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Here are some things they don't teach you in knitting class, or if they do, you're lucky!

Tags: knitting, tips, tricks

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Yes, thanks, Amy! I've only done lifelines with the Options needles. --P
Many patterns have a pattern row or round followed by one where you just work across or around with no changes. Look at your work and learn to see what it looks like when you're on the pattern row or round. This can be as simple a change as dec or inc for the heel of a sock or for sleeves of a sweater. Until you can learn to tell what you've done in your work, you need to keep track. I like to use my little tool kit or my box of st markers for this. (The TV remote works, too, if I can wrest it from DH's hands!) I turn it over when I've finished a row or round. If it's right-side-up, that means I'm on the pattern row or round. If it's upside-down, I'm working straight. If the phone rings, or I have to shush the pups, when I come back, I can see right away where I am.
Sometimes directions will tell you to decrease (or increase) evenly across a row, the it doesn't work out to an even number of sts. Here's how I deal with it. If you get between 3-4 sts, I get the same number of markers as the number of dec's and place two 3 sts apart, then 4 sts apart, all the way around. Then I move the sts around until I'm satisfied that they are evenly spaced. You can use the type of markers shown here, coilless safety pins or loops of yarn, but it's easiest if you don't have to move the sts to get the marker on, which is a lot more work.

What a good idea.  Thanks!

I forgot to post this here when this podcast went live, but in podcast 154 - Kelley gives lots of great advice for new knitters. Also, Alison and Kerin chat about problems that can come up when you are first learning to knit and have some funny stories on knitting projects gone awry and how they were saved due to some knitter knitting tips.

 

It is a great episode for newer knitters or knitters simply looking to expand their "how to fix mistakes" skills.

That is one of the important thinks for all knitters to learn: how to not panic over mistakes and to remember that yarn can be used over if a mistake is unfixable and you just can't live with the "design feature".
exactly, cheryl! Kerin and Alison both stress that knitting is something you can undo and redo! My favorite part of the podcast is Kerin telling the story of when she was teaching knitting and to prove that mistakes and dropped stitches were no big deal, she took the needles off of a students project!
That was one of my favorite parts also!
When you're learning to knit, pick lighter-colored yarns, so you can see your stitches easily.

If you're knitting with black or very dark yarn, make sure you have very good light. (At least until you can knit in the dark.) As we get older, we need more light to see. There are special lights for crafters on the market, including lights you wear around your neck or on your head. Clip-on magnifiers and devices that hold a magnifying glass in front of your work for you are also available and can be helpful.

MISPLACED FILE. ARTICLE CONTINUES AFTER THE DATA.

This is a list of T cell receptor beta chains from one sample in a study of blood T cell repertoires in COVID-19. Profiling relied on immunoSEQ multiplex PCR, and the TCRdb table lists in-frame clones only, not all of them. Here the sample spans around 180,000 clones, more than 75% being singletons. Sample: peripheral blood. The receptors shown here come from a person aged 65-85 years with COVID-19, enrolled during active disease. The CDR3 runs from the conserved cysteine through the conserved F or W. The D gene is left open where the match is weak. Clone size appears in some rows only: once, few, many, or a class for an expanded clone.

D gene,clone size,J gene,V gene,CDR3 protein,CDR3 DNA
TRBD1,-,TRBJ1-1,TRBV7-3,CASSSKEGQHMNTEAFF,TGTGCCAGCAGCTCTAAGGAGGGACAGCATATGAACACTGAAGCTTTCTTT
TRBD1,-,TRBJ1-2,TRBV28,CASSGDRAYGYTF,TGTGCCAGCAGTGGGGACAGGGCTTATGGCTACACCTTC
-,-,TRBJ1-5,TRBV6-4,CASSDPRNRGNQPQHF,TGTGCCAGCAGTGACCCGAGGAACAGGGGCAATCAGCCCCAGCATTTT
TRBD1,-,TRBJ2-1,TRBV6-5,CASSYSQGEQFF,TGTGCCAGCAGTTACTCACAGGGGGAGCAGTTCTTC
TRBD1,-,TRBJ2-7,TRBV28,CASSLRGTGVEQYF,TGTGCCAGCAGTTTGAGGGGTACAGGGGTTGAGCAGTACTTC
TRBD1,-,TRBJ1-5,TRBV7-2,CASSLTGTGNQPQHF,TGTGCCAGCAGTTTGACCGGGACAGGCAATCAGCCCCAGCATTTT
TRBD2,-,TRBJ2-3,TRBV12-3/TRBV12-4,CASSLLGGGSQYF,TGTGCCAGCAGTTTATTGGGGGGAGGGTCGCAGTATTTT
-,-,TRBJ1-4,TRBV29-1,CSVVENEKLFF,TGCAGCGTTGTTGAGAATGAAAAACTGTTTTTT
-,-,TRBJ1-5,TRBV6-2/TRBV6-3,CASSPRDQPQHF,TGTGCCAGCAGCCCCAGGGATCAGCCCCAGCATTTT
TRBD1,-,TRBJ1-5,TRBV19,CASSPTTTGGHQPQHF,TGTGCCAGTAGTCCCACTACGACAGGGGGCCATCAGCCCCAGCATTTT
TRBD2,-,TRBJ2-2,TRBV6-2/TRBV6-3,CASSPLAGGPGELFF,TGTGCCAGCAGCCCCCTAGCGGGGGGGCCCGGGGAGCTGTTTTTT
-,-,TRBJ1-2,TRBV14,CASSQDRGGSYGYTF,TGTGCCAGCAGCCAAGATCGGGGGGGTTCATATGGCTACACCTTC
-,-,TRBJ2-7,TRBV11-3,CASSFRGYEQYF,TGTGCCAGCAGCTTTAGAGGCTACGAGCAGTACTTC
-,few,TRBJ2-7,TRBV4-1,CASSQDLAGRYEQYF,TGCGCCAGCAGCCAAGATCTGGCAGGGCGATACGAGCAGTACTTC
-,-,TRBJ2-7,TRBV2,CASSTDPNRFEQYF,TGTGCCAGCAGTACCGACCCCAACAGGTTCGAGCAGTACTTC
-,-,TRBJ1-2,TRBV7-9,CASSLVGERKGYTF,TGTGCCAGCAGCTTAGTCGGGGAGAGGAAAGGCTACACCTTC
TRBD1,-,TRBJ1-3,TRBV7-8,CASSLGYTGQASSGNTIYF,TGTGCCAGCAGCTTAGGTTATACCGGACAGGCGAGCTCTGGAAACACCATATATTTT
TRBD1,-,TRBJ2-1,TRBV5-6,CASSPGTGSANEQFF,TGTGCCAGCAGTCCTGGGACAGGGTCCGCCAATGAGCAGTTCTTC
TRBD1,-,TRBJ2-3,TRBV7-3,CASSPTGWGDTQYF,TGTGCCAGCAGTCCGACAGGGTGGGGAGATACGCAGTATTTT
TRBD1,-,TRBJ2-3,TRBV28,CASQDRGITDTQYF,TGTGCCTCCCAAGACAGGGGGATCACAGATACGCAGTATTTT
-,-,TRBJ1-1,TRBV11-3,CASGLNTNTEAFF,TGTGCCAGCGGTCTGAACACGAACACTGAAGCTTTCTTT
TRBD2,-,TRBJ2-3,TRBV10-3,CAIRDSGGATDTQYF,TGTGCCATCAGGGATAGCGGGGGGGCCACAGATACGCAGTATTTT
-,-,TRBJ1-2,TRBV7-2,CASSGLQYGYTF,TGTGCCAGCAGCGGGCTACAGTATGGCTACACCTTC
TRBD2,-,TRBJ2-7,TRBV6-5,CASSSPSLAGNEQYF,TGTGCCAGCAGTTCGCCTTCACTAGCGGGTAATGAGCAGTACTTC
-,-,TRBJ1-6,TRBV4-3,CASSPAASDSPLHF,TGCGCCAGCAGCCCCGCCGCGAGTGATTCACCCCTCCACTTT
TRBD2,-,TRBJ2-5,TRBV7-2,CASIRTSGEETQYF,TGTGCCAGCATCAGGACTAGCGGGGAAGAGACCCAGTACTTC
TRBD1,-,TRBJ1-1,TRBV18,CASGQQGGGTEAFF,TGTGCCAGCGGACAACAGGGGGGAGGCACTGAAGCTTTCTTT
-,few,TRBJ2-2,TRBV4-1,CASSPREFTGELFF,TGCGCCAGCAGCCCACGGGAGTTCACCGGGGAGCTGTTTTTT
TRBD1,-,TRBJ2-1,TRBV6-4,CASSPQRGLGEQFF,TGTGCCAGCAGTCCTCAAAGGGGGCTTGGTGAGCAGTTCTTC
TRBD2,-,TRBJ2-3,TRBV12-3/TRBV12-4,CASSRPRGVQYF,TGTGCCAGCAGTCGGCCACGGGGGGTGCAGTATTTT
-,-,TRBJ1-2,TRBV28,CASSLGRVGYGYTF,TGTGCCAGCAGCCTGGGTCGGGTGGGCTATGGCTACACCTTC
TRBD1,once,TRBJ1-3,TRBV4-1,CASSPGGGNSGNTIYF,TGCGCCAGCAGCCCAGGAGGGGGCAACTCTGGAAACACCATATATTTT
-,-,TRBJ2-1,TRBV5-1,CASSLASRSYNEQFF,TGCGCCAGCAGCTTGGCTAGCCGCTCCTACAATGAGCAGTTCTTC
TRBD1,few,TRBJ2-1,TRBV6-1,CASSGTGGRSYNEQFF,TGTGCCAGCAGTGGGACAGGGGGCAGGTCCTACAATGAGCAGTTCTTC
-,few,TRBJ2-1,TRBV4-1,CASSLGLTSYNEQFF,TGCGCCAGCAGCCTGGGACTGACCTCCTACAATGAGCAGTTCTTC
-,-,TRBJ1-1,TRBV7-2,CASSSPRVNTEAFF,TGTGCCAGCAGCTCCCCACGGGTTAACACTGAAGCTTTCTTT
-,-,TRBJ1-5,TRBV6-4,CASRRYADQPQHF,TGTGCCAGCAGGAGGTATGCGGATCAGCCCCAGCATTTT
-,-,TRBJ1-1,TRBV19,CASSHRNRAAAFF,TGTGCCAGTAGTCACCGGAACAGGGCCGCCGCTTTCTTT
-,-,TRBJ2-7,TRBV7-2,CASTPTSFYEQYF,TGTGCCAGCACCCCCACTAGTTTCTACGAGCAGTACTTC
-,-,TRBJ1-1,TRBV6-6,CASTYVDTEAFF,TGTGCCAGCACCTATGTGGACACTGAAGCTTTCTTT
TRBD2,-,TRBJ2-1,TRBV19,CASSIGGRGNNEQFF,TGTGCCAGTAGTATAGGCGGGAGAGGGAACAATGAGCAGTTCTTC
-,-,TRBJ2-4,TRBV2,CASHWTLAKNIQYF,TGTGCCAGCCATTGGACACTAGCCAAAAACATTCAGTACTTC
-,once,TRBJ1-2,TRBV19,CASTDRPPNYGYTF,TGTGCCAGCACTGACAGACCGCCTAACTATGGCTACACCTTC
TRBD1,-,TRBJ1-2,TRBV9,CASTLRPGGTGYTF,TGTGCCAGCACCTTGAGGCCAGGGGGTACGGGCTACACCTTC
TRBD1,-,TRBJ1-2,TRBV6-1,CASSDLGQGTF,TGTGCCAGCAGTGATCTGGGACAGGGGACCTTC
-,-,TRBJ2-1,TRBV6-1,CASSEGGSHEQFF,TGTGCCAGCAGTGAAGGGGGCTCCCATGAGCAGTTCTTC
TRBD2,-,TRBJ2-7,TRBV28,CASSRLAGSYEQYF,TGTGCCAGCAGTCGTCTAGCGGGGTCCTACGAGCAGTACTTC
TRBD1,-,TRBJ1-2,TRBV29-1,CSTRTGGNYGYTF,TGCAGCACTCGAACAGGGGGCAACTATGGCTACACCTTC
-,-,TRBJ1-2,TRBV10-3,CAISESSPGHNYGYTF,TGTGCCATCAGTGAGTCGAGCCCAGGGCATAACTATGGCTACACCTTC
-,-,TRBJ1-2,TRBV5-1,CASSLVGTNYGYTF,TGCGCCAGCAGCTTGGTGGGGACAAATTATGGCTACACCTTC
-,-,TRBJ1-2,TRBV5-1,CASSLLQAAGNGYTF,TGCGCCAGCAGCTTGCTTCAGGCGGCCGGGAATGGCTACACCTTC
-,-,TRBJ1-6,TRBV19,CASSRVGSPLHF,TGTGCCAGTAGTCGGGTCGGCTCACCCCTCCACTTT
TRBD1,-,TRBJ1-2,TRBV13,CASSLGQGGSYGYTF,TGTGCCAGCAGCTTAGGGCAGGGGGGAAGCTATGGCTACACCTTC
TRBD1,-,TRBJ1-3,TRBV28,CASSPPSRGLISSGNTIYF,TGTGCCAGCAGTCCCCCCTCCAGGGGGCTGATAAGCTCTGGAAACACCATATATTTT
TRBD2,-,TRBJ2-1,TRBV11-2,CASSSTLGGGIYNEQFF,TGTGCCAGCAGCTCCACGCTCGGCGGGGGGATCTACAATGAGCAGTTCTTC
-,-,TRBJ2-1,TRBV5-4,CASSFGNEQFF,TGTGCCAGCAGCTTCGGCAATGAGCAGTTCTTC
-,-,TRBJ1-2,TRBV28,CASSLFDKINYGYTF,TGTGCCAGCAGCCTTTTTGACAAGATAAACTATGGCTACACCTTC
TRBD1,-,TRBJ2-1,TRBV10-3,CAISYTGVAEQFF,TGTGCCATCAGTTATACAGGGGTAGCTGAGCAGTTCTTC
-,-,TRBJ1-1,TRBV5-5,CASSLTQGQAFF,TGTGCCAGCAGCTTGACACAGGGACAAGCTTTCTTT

Excellent suggestions!
If you're knitting a project that is knitted in pieces, knit one of the smaller pieces first, like a sleeve or a pocket, so you can check your gauge to be sure your gauge swatch was accurate. (Note: You still need to do a gauge swatch!) If you see your gauge is off, you won't be out much.

Sometimes you find a mistake several (or many) rows or rnds after you made it. Often it's possible to drop down and fix the mistake, unless the pattern runs at a diagonal, such as with many cable patterns. (In that case, you have to drop down all the sts involved, sometimes not worth it.) With st st, it's pretty easy: Put a st marker or safety pin in the offending st, work to the st at the top of the vertical row involved, take it off the needle and pull out the sts until you get to the mistake. Fix your mistake and then use a crochet hook to bring the next strand of yarn through the st, rep until you are back up to the needle. In garter st, it's more complicated. You have to alternate between taking the st from the front or the back. Here's an example:

The st marker is at the mistake, which has been fixed. I've been using my crochet hook to go through the st, grab the bottom strand and pull it through the st, making a new st. How do you know which side of the knitting you need to reach through? If the next strand is in back, you go through from the front; if the next strand is in front, you need to bring the st through to the other side (without twisting it) and then bring the strand (now in back) through the st. In the photo below, the next strand is in front. I will need to put the crochet hook through the space between the st on the hook and the next strand, using the handle of the crochet hook to pull it through. Then turn the hook around and reach through the st to grab the strand and bring it through. Alternate until back up at the needle. It's easy, once you get used to what it looks like. 

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